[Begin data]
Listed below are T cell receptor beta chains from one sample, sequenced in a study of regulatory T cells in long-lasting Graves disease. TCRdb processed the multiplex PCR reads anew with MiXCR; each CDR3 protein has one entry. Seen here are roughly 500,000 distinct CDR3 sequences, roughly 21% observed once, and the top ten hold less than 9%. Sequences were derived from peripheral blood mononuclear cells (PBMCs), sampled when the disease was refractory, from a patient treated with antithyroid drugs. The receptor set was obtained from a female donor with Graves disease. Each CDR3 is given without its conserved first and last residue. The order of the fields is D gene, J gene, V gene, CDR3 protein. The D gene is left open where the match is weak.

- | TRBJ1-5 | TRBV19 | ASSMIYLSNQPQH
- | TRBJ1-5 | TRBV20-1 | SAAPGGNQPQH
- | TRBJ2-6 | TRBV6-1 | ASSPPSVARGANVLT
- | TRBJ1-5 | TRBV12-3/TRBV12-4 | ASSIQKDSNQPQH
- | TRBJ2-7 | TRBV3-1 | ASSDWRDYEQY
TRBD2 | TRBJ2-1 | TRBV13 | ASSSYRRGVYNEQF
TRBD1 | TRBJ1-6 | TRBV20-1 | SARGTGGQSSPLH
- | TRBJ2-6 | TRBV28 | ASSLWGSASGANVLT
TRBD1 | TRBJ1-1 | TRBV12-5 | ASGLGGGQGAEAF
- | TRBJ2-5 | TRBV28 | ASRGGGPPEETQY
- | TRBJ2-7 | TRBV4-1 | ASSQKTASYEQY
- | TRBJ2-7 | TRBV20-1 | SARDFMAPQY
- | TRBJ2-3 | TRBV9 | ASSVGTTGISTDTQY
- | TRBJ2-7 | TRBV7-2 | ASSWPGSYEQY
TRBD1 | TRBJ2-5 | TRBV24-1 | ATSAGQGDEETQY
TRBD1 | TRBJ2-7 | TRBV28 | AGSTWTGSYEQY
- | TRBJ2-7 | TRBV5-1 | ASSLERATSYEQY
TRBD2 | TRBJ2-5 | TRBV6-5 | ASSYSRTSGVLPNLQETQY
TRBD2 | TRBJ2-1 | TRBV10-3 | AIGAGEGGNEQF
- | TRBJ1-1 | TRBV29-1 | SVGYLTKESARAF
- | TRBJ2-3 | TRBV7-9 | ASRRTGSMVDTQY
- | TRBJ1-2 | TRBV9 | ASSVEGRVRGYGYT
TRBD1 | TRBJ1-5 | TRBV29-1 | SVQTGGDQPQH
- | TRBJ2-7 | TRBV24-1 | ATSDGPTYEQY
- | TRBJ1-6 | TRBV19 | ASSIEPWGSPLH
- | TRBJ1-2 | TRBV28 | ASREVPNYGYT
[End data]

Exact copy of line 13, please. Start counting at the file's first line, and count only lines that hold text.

- | TRBJ2-7 | TRBV20-1 | SARDFMAPQY